Business Directory S-Z : Index: Taverns & Saloons

Job perk Quad/Graphics, cocktails to mix

Milwaukee Sentinel - Friday, April 5, 1991

Author: MIKE MULVEY Waukesha County Bureau

Sussex -  Employees at Quad / Graphics Inc. soon will be able to follow their 12-hour shifts with visits to the company's High Tech Cafe for a cocktail. But that development is not exactly a happy hour for the Waukesha County Tavern League.

    "In the village area, we have six liquor licenses within one mile of Quad," Tavern League President Joe C. Marchese said Thursday. Let us serve the liquor," Marchese said. "They have a cafeteria. Let them serve food."

    The Sussex Village Board awarded a Class B liquor license March 23 to Quad, N63-W23075 State Highway 74. The license will take effect July 1.

    "We requested the license to fulfill our entertainment needs for our employees and visitors," Quad spokeswoman Leslie Ratay said. She said the license would accommodate employees who worked odd shifts and who in the past had done their drinking in the company parking lot. "Drinking in the parking lot was a habit that was frowned upon, but we don't want to discourage our employees from socializing after work," Ratay said.

    Quad has 1,700 employees at its Sussex plant and an additional 600 employees at its Pewaukee plant. The company has two 12-hour shifts, from 7 a.m. to 7 p.m. and 7 p.m. to 7 a.m.

    "People who come off their shift at 7 a.m. will be able to stop in for a beer," Ratay said. "Not a lot of bars are open at 7 a.m." Drinks will be served only in Quad's High Tech Cafe, which is in a building across the street from the main Sussex plant, Ratay said. Ratay said the bartenders would check identifications to prevent underage drinking. "We would be selling liquor to people who aren't working," she said. "They would be penalized if they try to come in on their breaks and buy a drink." Ratay said the liquor license also would be used for company social functions and to serve drinks to the various groups who attended training seminars at the plant.

    Marchese, a county supervisor who owns a tavern , questioned the wisdom of serving drinks in the workplace. "What is the liability of them serving drinks to guys who work in the factory?" he said.

    Village Trustee David L. Granlund said the board issued the license only after its attorney researched the issue and concluded the action was appropriate. "They are going to have their own security and trained bartenders," Granlund said. "It is more of a convenience than anything." Granlund noted that Marquette Electronics Inc., 8200 W. Tower Ave., Milwaukee, has had a liquor license for six years, although that license is held by a third party that operates Marquette's cafeteria. Quad's cafe must be open to the public when it begins selling liquor, Granlund said. He said Quad's license should not hurt local businesses and would not cause employees to drink more than they already did in the company parking lot or at local taverns.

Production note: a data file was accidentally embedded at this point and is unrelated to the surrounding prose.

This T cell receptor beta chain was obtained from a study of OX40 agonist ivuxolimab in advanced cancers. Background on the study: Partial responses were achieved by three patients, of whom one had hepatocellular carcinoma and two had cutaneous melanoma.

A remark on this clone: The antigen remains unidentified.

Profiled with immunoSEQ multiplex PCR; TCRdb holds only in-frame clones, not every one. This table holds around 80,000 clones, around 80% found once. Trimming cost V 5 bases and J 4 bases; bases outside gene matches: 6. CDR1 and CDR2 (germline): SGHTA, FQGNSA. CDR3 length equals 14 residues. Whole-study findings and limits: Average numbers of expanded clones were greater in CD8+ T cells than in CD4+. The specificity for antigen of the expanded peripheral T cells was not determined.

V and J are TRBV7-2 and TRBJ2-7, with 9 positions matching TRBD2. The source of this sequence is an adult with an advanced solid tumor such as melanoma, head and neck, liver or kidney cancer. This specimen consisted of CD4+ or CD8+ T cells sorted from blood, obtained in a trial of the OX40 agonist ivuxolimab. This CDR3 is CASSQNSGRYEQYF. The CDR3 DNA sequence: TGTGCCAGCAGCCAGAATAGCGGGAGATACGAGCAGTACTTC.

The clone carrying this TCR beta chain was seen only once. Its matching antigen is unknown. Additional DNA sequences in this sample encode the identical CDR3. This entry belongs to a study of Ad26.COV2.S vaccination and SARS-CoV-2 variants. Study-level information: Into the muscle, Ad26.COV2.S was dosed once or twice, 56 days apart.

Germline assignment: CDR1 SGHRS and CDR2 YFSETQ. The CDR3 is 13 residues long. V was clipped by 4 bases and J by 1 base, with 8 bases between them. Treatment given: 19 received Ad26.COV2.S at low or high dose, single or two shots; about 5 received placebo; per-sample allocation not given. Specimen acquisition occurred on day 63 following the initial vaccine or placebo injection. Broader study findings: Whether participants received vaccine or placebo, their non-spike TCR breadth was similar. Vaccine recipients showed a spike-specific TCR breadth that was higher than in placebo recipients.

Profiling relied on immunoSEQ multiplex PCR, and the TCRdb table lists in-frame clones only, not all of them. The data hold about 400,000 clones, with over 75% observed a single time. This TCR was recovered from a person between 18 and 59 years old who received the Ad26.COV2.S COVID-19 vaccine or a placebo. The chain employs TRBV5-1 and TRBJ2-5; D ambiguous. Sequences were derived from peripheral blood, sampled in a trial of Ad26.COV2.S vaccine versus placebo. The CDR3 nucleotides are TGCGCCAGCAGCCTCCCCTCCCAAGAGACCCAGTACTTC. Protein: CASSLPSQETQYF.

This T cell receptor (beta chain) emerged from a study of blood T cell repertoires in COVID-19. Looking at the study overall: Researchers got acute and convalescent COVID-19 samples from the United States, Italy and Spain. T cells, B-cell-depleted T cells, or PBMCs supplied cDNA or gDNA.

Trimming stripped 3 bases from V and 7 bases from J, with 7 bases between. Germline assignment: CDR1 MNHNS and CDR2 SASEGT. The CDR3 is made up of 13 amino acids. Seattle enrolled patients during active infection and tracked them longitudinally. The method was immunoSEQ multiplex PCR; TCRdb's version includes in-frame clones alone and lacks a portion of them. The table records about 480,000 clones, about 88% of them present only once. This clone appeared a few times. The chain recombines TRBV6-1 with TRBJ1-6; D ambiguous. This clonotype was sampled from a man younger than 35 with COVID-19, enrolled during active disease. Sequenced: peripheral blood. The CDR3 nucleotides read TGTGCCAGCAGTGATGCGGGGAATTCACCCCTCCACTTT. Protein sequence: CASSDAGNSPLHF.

Firm expects flap over drinks to fizzle Quad/Graphics discounts tavern official's ire over cafeteria plan

The Milwaukee Journal - Friday, April 5, 1991

Author: TOM VANDEN BROOK of The Journal staff

Sussex -  The flap surrounding Quad/Graphics' plan to sell alcohol to its employes is little more than a tempest in a beer stein, a company spokeswoman said Friday. But the president of the Waukesha County Tavern League is making much ado about the brew imbroglio. The company will be eligible to sell alcoholic beverages July 1. Under provisions of its license, anybody 21 or older would be allowed to enter the cafeteria where drinks would be served.

    "It's not like we're going to be a magazine and beer pub," said Leslie Ratay, corporate communications manager for the printing firm. "We're just going to offer beer and wine coolers."

    But Tavern League President Joe Marchese says the area already has enough licensed bars. And the image presented by an industrial park firm offering alcohol to its employes could reflect badly on tavernkeepers in general, he said. "We have enough licenses out here, we have seven," Marchese said of the number in Sussex . "And with the problems of drunken drivers, we have an image to worry about. We have to be responsible servers."

Seen As a Benefit

    But Ratay said beer and wine in the company cafeteria would be served judiciously and should not tarnish the firm's reputation as a responsible employer. Rather, serving alcoholic beverages should be seen as simply another employe benefit, one that is offered at other companies, such as breweries, across the state. "I don't think we have a concern with an off-beat image," Ratay said. "It's really just something that we're offering as an extra to our employees." Ratay maintained that the company, which employs 1,700 full- and part-time workers at its printing plant here and 800 more in Pewaukee, would be responsible about alcohol at all times. She said the company had unusual shifts that, at times, required offering unusual benefits to its workers.

Long Shifts

    The company has two 12-hour production shifts that begin at 7 a.m. and end at 7 p.m., Ratay said. Employes working the night shift, she said, needed a place other than the parking lot to unwind after a long night at work. When employees finish their shifts, she said, they often want a place to have a beer and "jaw with their friends."